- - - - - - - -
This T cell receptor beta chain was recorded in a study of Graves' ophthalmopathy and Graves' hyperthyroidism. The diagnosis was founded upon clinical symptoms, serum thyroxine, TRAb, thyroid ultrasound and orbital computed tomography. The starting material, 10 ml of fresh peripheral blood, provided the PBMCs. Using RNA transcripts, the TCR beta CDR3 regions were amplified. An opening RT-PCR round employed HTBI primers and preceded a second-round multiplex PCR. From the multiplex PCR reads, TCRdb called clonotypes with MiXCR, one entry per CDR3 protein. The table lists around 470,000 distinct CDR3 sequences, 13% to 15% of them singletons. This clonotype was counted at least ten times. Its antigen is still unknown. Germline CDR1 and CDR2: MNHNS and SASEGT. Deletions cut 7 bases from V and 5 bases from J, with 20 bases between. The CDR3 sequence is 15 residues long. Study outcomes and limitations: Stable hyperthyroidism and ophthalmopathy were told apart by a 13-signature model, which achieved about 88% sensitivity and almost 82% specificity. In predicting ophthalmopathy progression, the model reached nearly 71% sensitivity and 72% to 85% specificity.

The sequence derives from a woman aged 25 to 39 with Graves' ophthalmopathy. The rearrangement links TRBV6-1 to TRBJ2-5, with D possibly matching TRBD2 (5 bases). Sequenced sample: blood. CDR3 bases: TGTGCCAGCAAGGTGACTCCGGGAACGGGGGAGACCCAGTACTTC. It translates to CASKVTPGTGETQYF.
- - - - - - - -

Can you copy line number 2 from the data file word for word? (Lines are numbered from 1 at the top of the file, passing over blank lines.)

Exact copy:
The sequence derives from a woman aged 25 to 39 with Graves' ophthalmopathy. The rearrangement links TRBV6-1 to TRBJ2-5, with D possibly matching TRBD2 (5 bases). Sequenced sample: blood. CDR3 bases: TGTGCCAGCAAGGTGACTCCGGGAACGGGGGAGACCCAGTACTTC. It translates to CASKVTPGTGETQYF.